Chapter 3: 'MDM Reference Architecture' describes the functional characteristics of the Master Data Management Reference Architecture. We describe how to position and design a Master Data Management Solution within an enterprise. We describe the type of functionality required to deliver a Master Data Management Solution, identify the major architectural building blocks, and then demonstrate how those architectural building blocks collaborate in the delivery of MDM functionality.
Chapter 4: 'MDM Security and Privacy' describes the role of security and privacy in an MDM architecture and deployment. We provide insight into developing an understanding of the value of and the risks to master data and then offer guidance for the tasks of selecting and applying the appropriate security controls. We then describe in depth the types of security services that provide the appropriate controls and how those services can apply to the implementation of an MDM Solution.
Chapter 5: 'MDM Architecture Patterns' provides an overview of architecture patterns often encountered in MDM deployments. We describe in detail the architecture patterns that helped to shape the MDM Reference Architecture. The architecture patterns encountered were either new architecture patterns, variations of existing architecture patterns, or known architecture patterns that were applied in the area of Master Data Management.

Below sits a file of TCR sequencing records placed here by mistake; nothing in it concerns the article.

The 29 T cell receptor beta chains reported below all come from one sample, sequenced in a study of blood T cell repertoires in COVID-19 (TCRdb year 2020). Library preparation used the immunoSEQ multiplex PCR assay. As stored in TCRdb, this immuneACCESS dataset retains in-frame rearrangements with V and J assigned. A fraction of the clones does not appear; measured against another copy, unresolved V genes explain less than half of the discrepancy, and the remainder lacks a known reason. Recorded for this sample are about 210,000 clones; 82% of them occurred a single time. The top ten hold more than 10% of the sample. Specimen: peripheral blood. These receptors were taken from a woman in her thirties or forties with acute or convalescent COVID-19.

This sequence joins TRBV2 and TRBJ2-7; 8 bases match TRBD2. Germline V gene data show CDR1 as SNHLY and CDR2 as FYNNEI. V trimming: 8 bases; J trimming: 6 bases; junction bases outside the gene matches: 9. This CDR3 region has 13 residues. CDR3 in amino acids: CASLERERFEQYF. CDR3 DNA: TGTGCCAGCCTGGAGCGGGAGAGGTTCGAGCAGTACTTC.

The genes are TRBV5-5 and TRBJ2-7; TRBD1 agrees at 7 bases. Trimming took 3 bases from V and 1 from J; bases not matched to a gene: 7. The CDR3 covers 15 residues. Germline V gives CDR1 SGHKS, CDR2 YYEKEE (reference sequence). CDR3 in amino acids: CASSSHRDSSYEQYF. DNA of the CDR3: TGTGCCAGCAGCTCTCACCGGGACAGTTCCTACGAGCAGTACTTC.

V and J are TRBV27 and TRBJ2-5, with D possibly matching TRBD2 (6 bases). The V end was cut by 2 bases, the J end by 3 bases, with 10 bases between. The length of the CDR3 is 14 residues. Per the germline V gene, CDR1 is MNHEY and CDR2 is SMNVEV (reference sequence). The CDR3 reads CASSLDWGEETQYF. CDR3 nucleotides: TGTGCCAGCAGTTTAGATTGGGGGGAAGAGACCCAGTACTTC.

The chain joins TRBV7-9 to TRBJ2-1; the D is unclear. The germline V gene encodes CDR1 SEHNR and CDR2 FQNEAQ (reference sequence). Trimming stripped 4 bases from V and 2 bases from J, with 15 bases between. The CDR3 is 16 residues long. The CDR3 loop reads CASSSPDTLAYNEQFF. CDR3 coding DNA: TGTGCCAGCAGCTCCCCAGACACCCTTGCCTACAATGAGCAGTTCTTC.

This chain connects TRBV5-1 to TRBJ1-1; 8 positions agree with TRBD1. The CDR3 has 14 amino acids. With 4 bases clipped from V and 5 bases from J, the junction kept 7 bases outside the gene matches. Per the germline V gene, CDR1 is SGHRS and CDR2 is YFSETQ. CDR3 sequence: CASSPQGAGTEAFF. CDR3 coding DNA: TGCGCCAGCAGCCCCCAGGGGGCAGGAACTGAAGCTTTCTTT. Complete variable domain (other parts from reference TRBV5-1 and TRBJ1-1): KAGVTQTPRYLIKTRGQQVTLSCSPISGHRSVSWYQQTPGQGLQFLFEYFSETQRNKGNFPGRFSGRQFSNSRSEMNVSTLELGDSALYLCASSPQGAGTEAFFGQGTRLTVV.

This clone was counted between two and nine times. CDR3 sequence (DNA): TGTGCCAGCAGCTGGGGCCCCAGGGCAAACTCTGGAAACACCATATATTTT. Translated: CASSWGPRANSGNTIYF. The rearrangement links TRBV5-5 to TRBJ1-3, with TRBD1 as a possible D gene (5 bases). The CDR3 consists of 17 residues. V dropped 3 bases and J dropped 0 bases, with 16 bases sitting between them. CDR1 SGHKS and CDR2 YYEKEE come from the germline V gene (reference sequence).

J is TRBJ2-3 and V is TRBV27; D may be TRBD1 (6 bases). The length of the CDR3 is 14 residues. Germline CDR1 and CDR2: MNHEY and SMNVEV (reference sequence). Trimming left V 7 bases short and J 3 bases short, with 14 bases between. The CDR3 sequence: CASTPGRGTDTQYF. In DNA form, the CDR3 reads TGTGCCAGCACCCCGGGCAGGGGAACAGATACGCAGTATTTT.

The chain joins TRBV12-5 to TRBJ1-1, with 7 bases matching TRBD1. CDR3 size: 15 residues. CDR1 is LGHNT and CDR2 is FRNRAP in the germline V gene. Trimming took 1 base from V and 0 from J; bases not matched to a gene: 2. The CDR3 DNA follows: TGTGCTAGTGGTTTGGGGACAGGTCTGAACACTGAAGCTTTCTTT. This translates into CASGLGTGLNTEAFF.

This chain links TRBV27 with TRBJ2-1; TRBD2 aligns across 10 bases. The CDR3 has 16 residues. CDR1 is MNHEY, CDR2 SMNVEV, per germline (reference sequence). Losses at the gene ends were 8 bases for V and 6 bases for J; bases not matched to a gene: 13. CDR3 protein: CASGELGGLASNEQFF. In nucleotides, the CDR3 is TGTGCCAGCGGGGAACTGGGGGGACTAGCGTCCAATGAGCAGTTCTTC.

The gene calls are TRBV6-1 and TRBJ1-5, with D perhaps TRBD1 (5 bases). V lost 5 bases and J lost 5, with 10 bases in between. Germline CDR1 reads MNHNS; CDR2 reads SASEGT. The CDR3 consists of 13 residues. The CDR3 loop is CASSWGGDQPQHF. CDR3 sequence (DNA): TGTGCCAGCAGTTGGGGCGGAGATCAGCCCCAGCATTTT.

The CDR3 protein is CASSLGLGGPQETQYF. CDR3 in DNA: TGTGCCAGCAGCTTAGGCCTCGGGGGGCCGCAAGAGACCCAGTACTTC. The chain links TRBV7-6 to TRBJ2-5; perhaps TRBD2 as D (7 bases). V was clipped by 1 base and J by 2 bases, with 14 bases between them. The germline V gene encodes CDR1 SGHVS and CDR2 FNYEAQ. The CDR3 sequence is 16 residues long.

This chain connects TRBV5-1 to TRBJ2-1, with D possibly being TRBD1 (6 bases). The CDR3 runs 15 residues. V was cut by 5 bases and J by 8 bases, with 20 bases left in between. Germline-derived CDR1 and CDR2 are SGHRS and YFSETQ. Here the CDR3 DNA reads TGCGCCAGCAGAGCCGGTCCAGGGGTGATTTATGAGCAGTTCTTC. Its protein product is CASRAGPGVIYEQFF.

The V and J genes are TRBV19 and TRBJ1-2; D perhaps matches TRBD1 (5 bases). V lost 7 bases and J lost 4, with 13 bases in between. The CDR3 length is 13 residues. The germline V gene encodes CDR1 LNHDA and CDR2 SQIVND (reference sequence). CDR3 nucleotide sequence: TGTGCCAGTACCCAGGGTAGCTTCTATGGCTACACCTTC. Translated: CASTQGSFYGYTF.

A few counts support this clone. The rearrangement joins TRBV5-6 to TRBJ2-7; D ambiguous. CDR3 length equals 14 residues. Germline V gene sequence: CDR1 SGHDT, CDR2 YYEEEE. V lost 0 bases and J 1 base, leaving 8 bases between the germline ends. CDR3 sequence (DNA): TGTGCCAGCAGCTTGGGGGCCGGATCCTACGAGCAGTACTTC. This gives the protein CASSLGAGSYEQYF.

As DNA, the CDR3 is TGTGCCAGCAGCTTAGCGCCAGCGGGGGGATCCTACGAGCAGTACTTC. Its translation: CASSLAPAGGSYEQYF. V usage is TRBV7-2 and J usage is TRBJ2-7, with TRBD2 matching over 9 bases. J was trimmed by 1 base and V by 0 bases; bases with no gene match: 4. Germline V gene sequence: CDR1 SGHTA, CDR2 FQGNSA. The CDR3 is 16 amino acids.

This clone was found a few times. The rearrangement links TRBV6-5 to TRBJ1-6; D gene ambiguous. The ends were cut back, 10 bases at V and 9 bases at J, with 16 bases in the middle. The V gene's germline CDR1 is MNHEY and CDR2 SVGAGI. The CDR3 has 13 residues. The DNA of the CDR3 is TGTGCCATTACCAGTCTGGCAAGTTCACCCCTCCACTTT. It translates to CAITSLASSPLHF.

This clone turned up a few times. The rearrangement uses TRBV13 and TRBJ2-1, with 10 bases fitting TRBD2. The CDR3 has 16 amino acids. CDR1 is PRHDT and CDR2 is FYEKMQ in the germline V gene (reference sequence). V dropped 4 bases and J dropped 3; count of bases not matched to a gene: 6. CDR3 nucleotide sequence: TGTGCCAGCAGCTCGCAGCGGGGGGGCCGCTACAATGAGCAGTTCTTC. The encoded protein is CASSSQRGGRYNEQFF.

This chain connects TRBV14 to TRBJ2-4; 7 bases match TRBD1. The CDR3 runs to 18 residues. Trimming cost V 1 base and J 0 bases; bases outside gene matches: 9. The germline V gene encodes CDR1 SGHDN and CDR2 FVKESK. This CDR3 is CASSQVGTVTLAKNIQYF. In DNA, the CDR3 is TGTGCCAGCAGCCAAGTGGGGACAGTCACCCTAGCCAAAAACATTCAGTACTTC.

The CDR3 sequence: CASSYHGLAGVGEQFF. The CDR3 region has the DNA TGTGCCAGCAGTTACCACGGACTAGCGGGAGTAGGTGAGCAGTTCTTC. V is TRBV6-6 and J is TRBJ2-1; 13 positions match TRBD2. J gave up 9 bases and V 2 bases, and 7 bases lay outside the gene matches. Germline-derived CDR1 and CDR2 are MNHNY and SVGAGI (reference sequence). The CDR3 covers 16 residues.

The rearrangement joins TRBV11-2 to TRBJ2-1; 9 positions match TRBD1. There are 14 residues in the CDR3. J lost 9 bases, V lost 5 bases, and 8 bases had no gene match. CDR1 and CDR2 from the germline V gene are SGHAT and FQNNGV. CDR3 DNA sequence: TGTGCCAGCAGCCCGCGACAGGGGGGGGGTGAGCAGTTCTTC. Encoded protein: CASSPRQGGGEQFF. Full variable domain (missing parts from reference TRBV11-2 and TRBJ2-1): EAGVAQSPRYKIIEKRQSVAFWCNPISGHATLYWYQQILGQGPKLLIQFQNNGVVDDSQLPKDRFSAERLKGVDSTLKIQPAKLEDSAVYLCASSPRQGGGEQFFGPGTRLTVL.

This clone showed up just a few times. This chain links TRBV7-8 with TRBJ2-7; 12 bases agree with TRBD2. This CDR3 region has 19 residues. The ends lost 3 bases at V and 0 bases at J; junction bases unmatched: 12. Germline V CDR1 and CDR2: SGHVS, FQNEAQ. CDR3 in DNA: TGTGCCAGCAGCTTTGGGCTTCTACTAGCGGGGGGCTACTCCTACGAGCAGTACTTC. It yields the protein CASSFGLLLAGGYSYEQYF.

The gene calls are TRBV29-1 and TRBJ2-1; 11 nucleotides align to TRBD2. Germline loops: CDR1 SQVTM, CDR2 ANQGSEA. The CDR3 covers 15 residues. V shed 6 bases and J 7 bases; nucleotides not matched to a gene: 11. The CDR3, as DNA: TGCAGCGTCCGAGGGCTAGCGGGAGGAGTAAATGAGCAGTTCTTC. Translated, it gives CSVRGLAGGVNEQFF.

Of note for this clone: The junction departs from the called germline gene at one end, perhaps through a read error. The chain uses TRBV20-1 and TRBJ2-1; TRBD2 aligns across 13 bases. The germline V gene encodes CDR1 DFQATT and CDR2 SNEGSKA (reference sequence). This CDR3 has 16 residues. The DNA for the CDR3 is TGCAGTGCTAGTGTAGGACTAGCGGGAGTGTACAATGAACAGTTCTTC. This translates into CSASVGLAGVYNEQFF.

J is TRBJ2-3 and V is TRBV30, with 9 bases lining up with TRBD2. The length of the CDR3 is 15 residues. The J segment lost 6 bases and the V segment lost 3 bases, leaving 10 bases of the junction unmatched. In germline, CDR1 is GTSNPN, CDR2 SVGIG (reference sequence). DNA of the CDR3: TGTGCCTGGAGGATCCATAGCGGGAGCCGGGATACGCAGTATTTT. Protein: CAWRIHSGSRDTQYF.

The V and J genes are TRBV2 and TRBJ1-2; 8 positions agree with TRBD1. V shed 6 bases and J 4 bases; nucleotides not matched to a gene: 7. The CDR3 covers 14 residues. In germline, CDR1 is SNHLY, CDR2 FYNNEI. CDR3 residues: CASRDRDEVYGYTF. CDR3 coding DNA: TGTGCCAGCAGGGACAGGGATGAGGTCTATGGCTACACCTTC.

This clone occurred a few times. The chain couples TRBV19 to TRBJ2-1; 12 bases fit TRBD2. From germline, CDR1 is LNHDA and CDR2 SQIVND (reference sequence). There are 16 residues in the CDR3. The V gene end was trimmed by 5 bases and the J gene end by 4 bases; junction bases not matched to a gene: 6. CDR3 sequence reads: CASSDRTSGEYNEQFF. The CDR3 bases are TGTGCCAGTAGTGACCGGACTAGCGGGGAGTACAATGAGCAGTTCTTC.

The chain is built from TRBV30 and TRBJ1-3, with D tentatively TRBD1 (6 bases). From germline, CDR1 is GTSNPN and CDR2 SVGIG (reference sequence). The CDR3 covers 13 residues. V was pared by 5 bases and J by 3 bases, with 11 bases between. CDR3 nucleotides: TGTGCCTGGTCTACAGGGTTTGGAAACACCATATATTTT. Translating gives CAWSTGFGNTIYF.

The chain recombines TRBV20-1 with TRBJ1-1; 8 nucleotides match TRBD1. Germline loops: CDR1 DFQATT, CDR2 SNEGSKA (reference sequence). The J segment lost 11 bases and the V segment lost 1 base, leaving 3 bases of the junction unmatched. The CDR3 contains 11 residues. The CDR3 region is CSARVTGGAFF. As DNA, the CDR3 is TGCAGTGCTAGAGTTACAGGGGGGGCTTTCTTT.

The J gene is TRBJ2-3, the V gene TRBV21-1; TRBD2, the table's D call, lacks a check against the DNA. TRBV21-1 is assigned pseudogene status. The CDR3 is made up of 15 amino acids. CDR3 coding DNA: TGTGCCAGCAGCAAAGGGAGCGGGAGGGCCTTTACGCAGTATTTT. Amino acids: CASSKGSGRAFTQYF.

Chapter 6: 'PIM-MDM Solution Blueprints' introduces the concept of MDM Solution Blueprints; in this chapter, we explain the relationships between architecture patterns and business patterns for PIM-MDM solutions. The Solution Blueprints are based on the MDM Reference Architecture. Based on specific business requirements for product information management, we describe a variety of PIM-MDM Solution Blueprints for several industries and solution scenarios.
Chapter 7: 'CDI-MDM Solution Blueprints' explains the relationships between architecture patterns and business patterns for CDI-MDM solutions. The Solution Blueprints are based on the MDM Reference Architecture. Based on specific business requirements for customer data integration, we describe a variety of CDI-MDM Solution Blueprints for several industries and solution scenarios.
Chapter 8: 'MDM Integration Blueprints' provides further guidance on how to integrate an MDM System into an existing IT landscape. We provide guidance and describe sample integration scenarios, such as integrating the MDM System with a Data Warehouse and integrating an MDM System with an SAP application for the authoring of data.